by Josh Millar
This week, I wanted to dive into an often-overlooked area of communication. When we talk about communication skills, we tend to focus on what we say and how we say it. We think about things like clarity, tone, and brevity. These things are absolutely important, but if we don’t balance them with other important aspects, we can miss the mark. So, what’s this key element of great communication? Listening. It’s so easy to get caught up in what we want to say that we neglect the other half of communicating that is listening. Here are some useful strategies to give your listening skills a boost:
There are two important parts of listening. Of course, we want to take in information and engage with it. We want to truly hear what the other person is saying. The other part is that we want the person we’re speaking with to feel valued and heard. We want to make sure they know we’re listening. Removing distractions is essential to accomplishing both of these things. Distractions grab our attention. When you’re waiting for an email or see an incoming text from your boss, you may tune out of the conversation and miss what the other person is saying. In addition, when you leave your phone on the table or are interrupted with notification sounds, it can send a message that your attention is elsewhere.
Use Body Language
Thinking about showing that we’re listening, in addition to removing distractions, we can also use our body language to convey this. Maintaining an open stance, sitting up tall, making eye contact, nodding, and using facial expressions are all ways to show that we’re listening. They also help us to better engage and be more present in the conversation.
Sometimes we’re eager to move a conversation along, or maybe we’re a bit nervous. Whatever the reason, from time to time, you might find yourself working to avoid pauses in a conversation. It’s important to become comfortable with occasional silences. Brief pauses are part of the natural flow of conversation. They give you time to digest information and synthesize new thoughts.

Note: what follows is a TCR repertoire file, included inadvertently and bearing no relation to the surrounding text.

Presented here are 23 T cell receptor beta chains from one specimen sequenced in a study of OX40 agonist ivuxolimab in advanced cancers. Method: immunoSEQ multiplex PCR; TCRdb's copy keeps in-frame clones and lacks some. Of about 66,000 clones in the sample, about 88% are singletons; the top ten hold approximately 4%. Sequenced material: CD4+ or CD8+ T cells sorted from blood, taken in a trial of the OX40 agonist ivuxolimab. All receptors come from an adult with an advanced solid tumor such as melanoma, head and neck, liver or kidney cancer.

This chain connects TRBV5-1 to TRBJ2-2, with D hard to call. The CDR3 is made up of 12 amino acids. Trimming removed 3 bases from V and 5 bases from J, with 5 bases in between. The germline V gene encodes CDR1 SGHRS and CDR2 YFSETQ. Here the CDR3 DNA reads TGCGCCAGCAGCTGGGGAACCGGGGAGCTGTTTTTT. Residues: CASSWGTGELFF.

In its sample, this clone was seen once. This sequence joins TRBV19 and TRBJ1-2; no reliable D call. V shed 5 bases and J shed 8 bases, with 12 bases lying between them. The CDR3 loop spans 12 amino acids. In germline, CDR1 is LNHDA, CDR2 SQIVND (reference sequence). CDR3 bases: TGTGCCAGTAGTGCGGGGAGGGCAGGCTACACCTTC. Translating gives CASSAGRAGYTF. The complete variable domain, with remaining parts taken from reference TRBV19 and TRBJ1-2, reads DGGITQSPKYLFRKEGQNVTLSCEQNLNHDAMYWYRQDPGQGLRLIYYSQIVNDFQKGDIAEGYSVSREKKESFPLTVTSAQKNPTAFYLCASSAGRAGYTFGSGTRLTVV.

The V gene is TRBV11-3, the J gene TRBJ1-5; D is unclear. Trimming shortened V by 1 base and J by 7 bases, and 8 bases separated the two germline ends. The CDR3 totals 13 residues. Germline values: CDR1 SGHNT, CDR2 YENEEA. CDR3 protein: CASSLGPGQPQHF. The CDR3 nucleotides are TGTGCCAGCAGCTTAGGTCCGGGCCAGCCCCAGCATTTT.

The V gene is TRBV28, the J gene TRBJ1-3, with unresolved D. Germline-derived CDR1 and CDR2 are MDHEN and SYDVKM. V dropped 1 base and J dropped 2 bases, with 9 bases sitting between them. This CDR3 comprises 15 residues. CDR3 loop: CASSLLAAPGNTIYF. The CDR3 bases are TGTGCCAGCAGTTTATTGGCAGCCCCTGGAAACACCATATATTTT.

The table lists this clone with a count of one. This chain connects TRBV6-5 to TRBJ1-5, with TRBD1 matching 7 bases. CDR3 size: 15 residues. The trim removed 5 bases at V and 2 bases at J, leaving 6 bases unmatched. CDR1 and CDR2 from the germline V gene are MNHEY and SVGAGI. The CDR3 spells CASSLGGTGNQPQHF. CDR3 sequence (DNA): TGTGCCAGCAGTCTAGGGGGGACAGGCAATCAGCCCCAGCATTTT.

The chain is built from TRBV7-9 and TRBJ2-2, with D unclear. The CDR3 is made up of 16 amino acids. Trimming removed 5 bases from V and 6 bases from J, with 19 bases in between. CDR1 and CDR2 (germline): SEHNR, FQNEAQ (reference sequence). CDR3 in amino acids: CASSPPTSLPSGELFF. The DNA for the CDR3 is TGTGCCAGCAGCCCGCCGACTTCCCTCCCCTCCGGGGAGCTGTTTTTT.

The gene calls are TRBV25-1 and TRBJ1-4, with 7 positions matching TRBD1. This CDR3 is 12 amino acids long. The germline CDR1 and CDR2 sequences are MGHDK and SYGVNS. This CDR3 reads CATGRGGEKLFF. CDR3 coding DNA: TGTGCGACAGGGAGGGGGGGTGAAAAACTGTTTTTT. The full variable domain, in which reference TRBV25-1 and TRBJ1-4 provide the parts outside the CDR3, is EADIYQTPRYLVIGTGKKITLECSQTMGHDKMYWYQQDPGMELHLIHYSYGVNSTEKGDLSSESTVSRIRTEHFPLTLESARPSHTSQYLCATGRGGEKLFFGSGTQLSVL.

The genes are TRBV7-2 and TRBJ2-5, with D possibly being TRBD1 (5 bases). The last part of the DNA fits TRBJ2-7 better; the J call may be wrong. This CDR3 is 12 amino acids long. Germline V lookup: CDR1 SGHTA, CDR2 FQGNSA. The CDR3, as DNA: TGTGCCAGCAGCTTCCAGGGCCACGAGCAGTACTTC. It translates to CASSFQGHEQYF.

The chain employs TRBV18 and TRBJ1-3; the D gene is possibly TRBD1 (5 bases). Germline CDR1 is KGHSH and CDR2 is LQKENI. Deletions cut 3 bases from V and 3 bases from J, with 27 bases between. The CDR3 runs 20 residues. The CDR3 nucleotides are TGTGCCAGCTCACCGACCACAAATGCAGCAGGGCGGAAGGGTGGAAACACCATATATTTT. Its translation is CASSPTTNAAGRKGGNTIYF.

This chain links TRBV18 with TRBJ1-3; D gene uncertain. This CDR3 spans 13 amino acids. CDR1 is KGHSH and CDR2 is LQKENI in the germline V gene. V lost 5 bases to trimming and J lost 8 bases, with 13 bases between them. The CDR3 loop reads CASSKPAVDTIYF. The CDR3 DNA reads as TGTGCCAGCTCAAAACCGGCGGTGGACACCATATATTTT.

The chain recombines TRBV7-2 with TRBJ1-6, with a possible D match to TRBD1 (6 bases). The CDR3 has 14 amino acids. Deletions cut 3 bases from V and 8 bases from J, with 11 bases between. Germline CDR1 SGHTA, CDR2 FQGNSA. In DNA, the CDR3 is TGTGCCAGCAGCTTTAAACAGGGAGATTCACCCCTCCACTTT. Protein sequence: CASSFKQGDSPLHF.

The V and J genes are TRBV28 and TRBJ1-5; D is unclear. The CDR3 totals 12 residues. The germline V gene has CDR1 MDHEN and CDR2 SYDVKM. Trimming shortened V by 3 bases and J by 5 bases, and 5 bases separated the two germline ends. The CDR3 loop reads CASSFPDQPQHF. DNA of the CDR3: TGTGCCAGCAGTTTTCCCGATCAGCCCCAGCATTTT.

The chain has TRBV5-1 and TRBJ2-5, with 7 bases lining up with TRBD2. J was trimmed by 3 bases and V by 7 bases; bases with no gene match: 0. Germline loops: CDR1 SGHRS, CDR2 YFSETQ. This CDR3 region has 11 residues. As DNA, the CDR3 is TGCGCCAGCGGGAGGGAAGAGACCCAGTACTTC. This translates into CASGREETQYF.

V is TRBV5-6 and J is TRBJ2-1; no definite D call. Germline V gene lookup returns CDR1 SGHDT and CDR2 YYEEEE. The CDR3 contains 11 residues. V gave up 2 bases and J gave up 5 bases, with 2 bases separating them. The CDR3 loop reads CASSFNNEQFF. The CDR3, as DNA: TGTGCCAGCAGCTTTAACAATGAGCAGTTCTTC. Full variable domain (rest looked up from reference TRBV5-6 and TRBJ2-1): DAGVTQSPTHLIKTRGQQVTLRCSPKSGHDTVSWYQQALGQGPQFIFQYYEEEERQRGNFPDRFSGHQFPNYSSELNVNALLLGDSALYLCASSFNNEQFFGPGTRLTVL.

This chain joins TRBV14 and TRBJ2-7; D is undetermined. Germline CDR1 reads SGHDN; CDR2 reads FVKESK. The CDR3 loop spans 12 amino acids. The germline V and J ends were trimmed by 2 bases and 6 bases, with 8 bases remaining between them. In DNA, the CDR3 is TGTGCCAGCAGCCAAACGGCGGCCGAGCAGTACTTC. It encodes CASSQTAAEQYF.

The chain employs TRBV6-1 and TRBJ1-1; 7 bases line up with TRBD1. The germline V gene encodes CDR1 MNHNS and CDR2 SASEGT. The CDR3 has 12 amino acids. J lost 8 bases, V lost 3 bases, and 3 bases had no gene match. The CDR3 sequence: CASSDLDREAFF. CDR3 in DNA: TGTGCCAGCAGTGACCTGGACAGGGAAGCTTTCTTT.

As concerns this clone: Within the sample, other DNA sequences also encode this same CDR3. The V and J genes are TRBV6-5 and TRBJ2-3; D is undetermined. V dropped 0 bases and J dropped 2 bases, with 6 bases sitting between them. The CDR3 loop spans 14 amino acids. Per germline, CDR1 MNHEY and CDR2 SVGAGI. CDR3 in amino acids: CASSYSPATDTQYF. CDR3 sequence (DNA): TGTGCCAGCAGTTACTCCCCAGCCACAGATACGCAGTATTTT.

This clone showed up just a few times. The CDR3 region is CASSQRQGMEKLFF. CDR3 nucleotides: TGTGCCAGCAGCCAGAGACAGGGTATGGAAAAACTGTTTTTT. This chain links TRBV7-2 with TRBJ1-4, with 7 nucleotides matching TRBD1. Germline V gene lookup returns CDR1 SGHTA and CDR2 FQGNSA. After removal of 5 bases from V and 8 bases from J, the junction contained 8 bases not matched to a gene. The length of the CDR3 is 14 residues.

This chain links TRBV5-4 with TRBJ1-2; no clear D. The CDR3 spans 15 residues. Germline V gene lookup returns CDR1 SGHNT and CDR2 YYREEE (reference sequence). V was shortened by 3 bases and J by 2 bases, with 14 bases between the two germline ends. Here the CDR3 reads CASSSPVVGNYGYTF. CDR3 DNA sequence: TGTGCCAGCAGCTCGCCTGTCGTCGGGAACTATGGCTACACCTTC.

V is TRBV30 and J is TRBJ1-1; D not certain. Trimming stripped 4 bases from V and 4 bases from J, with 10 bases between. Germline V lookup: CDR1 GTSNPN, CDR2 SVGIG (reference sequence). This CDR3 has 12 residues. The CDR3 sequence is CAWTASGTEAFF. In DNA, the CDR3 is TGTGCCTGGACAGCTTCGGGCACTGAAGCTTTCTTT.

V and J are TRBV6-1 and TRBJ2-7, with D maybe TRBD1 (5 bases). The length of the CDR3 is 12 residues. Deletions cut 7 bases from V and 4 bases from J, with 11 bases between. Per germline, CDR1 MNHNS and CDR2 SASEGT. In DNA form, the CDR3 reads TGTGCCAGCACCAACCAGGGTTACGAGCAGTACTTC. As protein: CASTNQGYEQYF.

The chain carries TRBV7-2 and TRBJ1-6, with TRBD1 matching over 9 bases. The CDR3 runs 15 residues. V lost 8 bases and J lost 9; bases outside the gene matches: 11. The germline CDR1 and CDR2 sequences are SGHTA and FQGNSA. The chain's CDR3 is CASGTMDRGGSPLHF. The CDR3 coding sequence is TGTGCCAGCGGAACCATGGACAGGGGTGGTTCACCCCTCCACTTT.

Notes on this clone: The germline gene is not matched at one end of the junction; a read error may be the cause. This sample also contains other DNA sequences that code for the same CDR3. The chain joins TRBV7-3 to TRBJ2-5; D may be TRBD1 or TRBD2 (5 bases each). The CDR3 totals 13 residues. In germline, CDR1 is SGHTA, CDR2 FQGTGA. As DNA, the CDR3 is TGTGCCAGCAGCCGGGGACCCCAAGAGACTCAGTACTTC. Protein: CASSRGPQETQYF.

This is a key reason that a brief pause may be necessary. That small silence will allow you to formulate a thoughtful question. While you might show up to a meeting with a list of questions, if you want to engage more deeply in the discussion, practice asking more questions on the spot. You can’t prepare for exactly what the other person is going to say, so creating all your questions in advance can leave you missing key pieces of new information. Whether you need more clarity on something, what to express your interest, or simply want to know more, asking questions is an important part of active listening.
Finally, it’s often worth bringing a small notebook with you to meetings. You don’t need to log every back and forth, of course. But by giving yourself a place to note important points, you make it easier to remember key questions down the line in the conversation. You also create a useful record for yourself. Finally, these notes are highly useful when you’re crafting a follow-up message. When you mention something specific from the conversation, the other person will feel reassured of your listening.
All great communicators understand balance. They know how to divide their focus between their own words and the words of others. They know how to tune in and be present, and they’re able to engage with new information on the spot. The next time you find yourself in a conversation or meeting, take some time to reflect on how you listen. By incorporating a few of these tips, you may be able to step up your game.